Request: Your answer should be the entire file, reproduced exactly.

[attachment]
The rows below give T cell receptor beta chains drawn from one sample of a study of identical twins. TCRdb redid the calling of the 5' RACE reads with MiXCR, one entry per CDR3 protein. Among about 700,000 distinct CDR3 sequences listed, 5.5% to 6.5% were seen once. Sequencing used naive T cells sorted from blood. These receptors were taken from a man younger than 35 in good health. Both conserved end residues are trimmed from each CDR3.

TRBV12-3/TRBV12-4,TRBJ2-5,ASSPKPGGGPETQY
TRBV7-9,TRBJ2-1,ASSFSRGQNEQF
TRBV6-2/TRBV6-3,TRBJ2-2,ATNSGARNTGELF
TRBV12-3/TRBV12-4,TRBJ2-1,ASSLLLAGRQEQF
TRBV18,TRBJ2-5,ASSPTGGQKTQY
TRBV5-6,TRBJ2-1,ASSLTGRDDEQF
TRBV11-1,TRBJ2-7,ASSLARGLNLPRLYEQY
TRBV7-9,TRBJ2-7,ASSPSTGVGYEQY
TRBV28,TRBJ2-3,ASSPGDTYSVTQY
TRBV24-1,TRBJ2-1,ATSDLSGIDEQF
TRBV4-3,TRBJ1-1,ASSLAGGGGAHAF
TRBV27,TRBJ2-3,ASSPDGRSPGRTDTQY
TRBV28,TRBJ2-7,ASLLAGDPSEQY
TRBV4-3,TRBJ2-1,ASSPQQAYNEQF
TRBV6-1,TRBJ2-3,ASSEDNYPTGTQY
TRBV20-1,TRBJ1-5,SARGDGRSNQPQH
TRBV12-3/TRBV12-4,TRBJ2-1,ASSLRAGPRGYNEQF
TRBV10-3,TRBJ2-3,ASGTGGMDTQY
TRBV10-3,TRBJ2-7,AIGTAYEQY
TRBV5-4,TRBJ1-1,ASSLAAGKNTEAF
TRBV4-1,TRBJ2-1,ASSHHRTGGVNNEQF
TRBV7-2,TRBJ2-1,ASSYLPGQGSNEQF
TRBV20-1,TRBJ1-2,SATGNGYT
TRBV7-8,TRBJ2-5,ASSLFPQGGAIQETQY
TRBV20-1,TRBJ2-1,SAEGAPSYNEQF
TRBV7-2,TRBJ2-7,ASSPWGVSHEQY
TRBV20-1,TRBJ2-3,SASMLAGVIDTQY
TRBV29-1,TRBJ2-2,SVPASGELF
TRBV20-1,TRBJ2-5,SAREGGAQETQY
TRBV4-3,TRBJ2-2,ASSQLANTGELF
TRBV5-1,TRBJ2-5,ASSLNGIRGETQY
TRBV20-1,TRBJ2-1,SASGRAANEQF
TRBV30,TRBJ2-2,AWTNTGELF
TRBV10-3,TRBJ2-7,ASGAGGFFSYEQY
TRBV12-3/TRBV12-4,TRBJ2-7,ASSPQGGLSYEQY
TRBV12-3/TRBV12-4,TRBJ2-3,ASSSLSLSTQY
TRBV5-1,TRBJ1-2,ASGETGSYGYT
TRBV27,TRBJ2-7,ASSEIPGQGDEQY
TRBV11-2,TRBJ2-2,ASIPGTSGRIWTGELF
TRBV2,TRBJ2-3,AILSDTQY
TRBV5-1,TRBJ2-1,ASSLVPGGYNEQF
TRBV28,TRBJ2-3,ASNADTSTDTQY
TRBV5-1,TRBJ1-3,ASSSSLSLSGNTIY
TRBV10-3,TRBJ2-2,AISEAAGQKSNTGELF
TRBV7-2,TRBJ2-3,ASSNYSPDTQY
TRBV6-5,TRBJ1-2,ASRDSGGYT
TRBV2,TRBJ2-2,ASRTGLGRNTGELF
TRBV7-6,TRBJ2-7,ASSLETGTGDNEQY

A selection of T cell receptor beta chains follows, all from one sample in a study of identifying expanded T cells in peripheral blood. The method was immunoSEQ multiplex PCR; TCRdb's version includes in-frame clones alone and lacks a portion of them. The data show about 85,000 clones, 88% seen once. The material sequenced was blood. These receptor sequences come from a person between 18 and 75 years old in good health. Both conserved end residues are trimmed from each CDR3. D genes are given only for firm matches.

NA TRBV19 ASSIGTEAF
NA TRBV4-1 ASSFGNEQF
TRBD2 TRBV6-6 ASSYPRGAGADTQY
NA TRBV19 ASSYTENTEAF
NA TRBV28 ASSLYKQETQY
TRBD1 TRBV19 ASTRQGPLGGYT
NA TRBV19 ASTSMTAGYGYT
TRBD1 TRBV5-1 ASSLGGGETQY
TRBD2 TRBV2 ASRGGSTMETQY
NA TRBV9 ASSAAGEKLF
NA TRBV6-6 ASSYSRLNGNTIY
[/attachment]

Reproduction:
The rows below give T cell receptor beta chains drawn from one sample of a study of identical twins. TCRdb redid the calling of the 5' RACE reads with MiXCR, one entry per CDR3 protein. Among about 700,000 distinct CDR3 sequences listed, 5.5% to 6.5% were seen once. Sequencing used naive T cells sorted from blood. These receptors were taken from a man younger than 35 in good health. Both conserved end residues are trimmed from each CDR3.

TRBV12-3/TRBV12-4,TRBJ2-5,ASSPKPGGGPETQY
TRBV7-9,TRBJ2-1,ASSFSRGQNEQF
TRBV6-2/TRBV6-3,TRBJ2-2,ATNSGARNTGELF
TRBV12-3/TRBV12-4,TRBJ2-1,ASSLLLAGRQEQF
TRBV18,TRBJ2-5,ASSPTGGQKTQY
TRBV5-6,TRBJ2-1,ASSLTGRDDEQF
TRBV11-1,TRBJ2-7,ASSLARGLNLPRLYEQY
TRBV7-9,TRBJ2-7,ASSPSTGVGYEQY
TRBV28,TRBJ2-3,ASSPGDTYSVTQY
TRBV24-1,TRBJ2-1,ATSDLSGIDEQF
TRBV4-3,TRBJ1-1,ASSLAGGGGAHAF
TRBV27,TRBJ2-3,ASSPDGRSPGRTDTQY
TRBV28,TRBJ2-7,ASLLAGDPSEQY
TRBV4-3,TRBJ2-1,ASSPQQAYNEQF
TRBV6-1,TRBJ2-3,ASSEDNYPTGTQY
TRBV20-1,TRBJ1-5,SARGDGRSNQPQH
TRBV12-3/TRBV12-4,TRBJ2-1,ASSLRAGPRGYNEQF
TRBV10-3,TRBJ2-3,ASGTGGMDTQY
TRBV10-3,TRBJ2-7,AIGTAYEQY
TRBV5-4,TRBJ1-1,ASSLAAGKNTEAF
TRBV4-1,TRBJ2-1,ASSHHRTGGVNNEQF
TRBV7-2,TRBJ2-1,ASSYLPGQGSNEQF
TRBV20-1,TRBJ1-2,SATGNGYT
TRBV7-8,TRBJ2-5,ASSLFPQGGAIQETQY
TRBV20-1,TRBJ2-1,SAEGAPSYNEQF
TRBV7-2,TRBJ2-7,ASSPWGVSHEQY
TRBV20-1,TRBJ2-3,SASMLAGVIDTQY
TRBV29-1,TRBJ2-2,SVPASGELF
TRBV20-1,TRBJ2-5,SAREGGAQETQY
TRBV4-3,TRBJ2-2,ASSQLANTGELF
TRBV5-1,TRBJ2-5,ASSLNGIRGETQY
TRBV20-1,TRBJ2-1,SASGRAANEQF
TRBV30,TRBJ2-2,AWTNTGELF
TRBV10-3,TRBJ2-7,ASGAGGFFSYEQY
TRBV12-3/TRBV12-4,TRBJ2-7,ASSPQGGLSYEQY
TRBV12-3/TRBV12-4,TRBJ2-3,ASSSLSLSTQY
TRBV5-1,TRBJ1-2,ASGETGSYGYT
TRBV27,TRBJ2-7,ASSEIPGQGDEQY
TRBV11-2,TRBJ2-2,ASIPGTSGRIWTGELF
TRBV2,TRBJ2-3,AILSDTQY
TRBV5-1,TRBJ2-1,ASSLVPGGYNEQF
TRBV28,TRBJ2-3,ASNADTSTDTQY
TRBV5-1,TRBJ1-3,ASSSSLSLSGNTIY
TRBV10-3,TRBJ2-2,AISEAAGQKSNTGELF
TRBV7-2,TRBJ2-3,ASSNYSPDTQY
TRBV6-5,TRBJ1-2,ASRDSGGYT
TRBV2,TRBJ2-2,ASRTGLGRNTGELF
TRBV7-6,TRBJ2-7,ASSLETGTGDNEQY

A selection of T cell receptor beta chains follows, all from one sample in a study of identifying expanded T cells in peripheral blood. The method was immunoSEQ multiplex PCR; TCRdb's version includes in-frame clones alone and lacks a portion of them. The data show about 85,000 clones, 88% seen once. The material sequenced was blood. These receptor sequences come from a person between 18 and 75 years old in good health. Both conserved end residues are trimmed from each CDR3. D genes are given only for firm matches.

NA TRBV19 ASSIGTEAF
NA TRBV4-1 ASSFGNEQF
TRBD2 TRBV6-6 ASSYPRGAGADTQY
NA TRBV19 ASSYTENTEAF
NA TRBV28 ASSLYKQETQY
TRBD1 TRBV19 ASTRQGPLGGYT
NA TRBV19 ASTSMTAGYGYT
TRBD1 TRBV5-1 ASSLGGGETQY
TRBD2 TRBV2 ASRGGSTMETQY
NA TRBV9 ASSAAGEKLF
NA TRBV6-6 ASSYSRLNGNTIY